During the process of researching InnoDB’s storage formats and building the innodb_ruby and innodb_diagrams projects discussed in my series of InnoDB blog posts, Davi Arnaut and I found a number of InnoDB bugs. I thought I’d bring up a few of them, as they are fairly interesting.
These bugs were largely discoverable due to the innodb_space utility making important internal information visible in a way that it had never been visible in the past. Using it to examine production tables provided many leads to go on to find the bugs responsible. When we initially looked at a graphical plot of free space by page produced from innodb_space data, we were quite surprised to see so many pages less than half filled (including many nearly empty). After much research we were able to track down all of the causes for the anomalies we discovered.
Bug #67718: InnoDB drastically under-fills pages in certain conditions
Due to overly-aggressive attempts to optimize page split based on insertion order during insertion, InnoDB could leave pages under-filled with as few as one record in each page. This was observed in several production systems in two cases which I believe could be quite common for others:
- Mostly-increasing keys — Twitter uses Snowflake for ID generation in a distributed way. Overall it’s quite nice. Snowflake generates 64-bit mostly-incrementing IDs that contain a timestamp component. Insertion is typically happening via queues and other non-immediate mechanisms, so IDs will find their way to the database slightly out of order.
- Nearly-ordered keys — Another schema has a Primary Key and Secondary Key which are similarly—but not exactly— ordered. Insertion into a table to copy data in either order ends up nearly ordered by the other key.
Both of these circumstances ended up tripping over this bug and causing drastically under-filled pages to appear in production databases, consuming large amounts of disk space.
Bug #67963: InnoDB wastes 62 out of every 16384 pages
InnoDB needs to occasionally allocate some internal bookkeeping pages; two for every 256 MiB of data. In order to do so, it allocates an extent (64 pages), allocates the two pages it needed, and then adds the remainder of the extent (62 free pages) to a list of extents to be used for single page allocations called FREE_FRAG. Almost nothing allocates pages from that list, so these pages go to waste.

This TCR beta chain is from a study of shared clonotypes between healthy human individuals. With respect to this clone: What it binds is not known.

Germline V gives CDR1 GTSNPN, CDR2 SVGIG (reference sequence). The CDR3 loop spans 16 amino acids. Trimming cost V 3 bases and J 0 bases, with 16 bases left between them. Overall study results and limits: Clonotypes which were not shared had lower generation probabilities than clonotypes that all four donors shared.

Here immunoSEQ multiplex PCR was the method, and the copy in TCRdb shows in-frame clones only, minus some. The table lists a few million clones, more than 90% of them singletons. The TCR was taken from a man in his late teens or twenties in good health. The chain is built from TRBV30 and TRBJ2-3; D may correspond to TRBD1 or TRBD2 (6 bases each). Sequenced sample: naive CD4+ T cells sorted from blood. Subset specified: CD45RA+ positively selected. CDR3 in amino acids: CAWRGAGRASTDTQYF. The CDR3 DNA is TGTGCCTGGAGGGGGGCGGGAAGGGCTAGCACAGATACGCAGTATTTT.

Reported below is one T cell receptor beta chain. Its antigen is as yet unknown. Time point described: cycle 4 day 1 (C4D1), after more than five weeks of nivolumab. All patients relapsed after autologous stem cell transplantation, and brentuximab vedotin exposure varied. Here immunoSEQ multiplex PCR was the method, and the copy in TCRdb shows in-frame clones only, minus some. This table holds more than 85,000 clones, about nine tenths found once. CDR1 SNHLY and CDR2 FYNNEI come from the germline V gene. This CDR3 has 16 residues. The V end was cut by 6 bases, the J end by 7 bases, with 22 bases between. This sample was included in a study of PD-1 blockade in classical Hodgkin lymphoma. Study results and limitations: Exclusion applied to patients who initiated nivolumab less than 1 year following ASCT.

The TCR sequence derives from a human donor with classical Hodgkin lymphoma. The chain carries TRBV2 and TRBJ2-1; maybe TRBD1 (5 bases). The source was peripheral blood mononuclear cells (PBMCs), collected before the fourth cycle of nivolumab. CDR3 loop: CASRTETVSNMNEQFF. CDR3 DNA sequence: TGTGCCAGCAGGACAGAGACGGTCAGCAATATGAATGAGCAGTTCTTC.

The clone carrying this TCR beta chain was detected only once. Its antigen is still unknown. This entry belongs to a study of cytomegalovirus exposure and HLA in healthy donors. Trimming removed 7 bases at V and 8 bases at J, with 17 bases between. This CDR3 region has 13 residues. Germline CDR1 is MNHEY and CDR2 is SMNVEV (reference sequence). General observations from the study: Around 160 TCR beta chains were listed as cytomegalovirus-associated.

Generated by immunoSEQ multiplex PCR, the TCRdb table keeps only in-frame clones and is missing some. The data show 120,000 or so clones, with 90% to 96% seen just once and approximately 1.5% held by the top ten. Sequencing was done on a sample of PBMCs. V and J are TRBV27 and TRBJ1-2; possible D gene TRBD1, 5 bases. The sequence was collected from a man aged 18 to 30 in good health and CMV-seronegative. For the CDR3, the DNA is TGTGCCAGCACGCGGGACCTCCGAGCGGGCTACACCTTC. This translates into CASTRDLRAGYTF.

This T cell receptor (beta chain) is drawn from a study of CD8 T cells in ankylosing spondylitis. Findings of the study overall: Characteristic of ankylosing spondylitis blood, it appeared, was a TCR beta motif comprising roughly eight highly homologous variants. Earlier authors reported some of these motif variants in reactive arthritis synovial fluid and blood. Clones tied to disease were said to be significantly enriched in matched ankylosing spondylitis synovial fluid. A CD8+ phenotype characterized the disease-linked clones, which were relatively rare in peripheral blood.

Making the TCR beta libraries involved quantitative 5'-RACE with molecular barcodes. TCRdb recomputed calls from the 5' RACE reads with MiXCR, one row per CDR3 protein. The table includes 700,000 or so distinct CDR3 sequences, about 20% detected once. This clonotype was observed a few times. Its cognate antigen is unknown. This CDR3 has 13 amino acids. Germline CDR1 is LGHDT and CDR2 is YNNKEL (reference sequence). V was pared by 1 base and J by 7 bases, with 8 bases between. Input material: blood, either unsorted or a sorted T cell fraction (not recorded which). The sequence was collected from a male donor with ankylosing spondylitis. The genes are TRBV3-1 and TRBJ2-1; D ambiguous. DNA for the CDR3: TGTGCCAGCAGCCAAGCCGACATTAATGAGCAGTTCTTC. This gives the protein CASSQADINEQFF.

This is fairly subtle, wasting only 0.37% of disk space in any large InnoDB table, but nonetheless interesting and quite fixable.
Bug #68023: InnoDB reserves an excessive amount of disk space for write operations
InnoDB attempts to ensure write operations will always succeed after they’ve reached a certain point by pre-reserving 1% of the tablespace size for the write operation. This is an excessive amount; 1% of every large table in a production system really adds up. This should be capped at some reasonable amount.
Bug #68501: InnoDB fails to merge under-filled pages depending on deletion order
Depending on the order that records are deleted from pages, InnoDB may not merge multiple adjacent under-filled pages together, wasting disk space.
Bug #68545: InnoDB should check left/right pages when target page is full to avoid splitting
During an insertion operation, only one of two outcomes is currently possible:
- The record fits in the target page and is inserted without splitting the page.
- The record does not fit in the target page and the page is then split into two pages, each with half of the records on the original page. After the page is split, the insertion will happen into one of the two resulting pages two pages.
This misses a very common case in practice, when the target page is full but one or more of its adjacent pages have free space or may even be nearly empty. A more intelligent alternative would be to consider merging the adjacent pages in order to make free space on the target page, rather than split the target page, creating a completely new half-full page.
Bug #68546: InnoDB stores unnecessary PKV fields in unique SK non-leaf pages
Non-leaf pages in Secondary Keys need a key that is guaranteed to be unique even though there may be many child pages with the same minimum key value. InnoDB adds all Primary Key fields to the key, but when the Secondary Key is already unique this is unnecessary. For systems with unique Secondary Keys and a large Primary Key, this can add up to a lot of disk space to store the unnecessary fields. Fixing this in a compatible way would be complex, and most users are unaffected, so I’d say it’s unlikely to be fixed.
Bug #68868: Documentation for InnoDB tablespace flags for file format incorrect
As I wrote in How InnoDB accidentally reserved only 1 bit for table format, InnoDB purportedly reserved 6 bits of a field for storing the table format (Antelope, Barracuda, etc.), but due to a bug in the C #defines only reserved 1 bit.